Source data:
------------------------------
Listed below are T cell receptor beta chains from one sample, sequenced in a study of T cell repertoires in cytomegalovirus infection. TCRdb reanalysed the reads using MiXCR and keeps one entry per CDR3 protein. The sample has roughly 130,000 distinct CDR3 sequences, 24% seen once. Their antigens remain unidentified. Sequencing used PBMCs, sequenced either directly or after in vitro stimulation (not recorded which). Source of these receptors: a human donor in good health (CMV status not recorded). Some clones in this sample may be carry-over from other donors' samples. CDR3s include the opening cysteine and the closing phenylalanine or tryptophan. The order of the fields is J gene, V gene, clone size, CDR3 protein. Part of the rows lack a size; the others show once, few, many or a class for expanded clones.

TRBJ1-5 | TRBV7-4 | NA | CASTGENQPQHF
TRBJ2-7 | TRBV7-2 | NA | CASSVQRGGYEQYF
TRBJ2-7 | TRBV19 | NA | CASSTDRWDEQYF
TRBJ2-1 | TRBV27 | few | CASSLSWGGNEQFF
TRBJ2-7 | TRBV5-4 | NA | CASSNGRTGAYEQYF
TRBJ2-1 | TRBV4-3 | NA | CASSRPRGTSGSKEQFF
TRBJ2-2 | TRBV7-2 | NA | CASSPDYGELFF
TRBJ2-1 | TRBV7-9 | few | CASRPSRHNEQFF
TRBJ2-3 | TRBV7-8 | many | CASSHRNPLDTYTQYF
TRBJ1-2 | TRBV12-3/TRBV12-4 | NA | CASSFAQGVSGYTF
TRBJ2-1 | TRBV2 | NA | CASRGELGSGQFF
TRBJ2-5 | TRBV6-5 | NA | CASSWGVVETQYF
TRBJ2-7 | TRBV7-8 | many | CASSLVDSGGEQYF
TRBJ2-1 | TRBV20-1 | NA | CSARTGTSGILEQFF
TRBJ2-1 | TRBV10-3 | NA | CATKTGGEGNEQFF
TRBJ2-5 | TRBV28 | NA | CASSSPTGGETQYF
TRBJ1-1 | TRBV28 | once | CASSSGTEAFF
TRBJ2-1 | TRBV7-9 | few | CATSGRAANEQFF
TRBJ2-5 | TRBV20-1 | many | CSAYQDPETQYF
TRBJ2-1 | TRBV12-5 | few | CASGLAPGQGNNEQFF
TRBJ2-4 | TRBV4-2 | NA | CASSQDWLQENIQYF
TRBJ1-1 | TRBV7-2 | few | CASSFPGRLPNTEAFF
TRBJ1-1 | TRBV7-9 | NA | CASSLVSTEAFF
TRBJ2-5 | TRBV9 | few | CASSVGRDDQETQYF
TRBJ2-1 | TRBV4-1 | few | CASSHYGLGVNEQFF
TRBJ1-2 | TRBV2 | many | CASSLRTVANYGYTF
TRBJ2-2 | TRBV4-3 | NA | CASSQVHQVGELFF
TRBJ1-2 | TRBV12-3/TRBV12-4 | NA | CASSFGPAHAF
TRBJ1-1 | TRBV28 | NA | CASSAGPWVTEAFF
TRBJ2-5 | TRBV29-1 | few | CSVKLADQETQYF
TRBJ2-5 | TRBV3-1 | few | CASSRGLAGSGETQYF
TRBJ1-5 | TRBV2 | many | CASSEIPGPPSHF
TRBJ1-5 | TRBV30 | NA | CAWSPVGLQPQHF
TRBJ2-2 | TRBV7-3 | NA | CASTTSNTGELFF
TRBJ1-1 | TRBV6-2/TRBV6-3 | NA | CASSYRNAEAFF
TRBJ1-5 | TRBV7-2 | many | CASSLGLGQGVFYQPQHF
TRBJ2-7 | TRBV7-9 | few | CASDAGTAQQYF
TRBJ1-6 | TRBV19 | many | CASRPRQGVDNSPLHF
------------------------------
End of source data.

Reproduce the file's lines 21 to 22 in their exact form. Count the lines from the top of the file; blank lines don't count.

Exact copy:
TRBJ2-1 | TRBV12-5 | few | CASGLAPGQGNNEQFF
TRBJ2-4 | TRBV4-2 | NA | CASSQDWLQENIQYF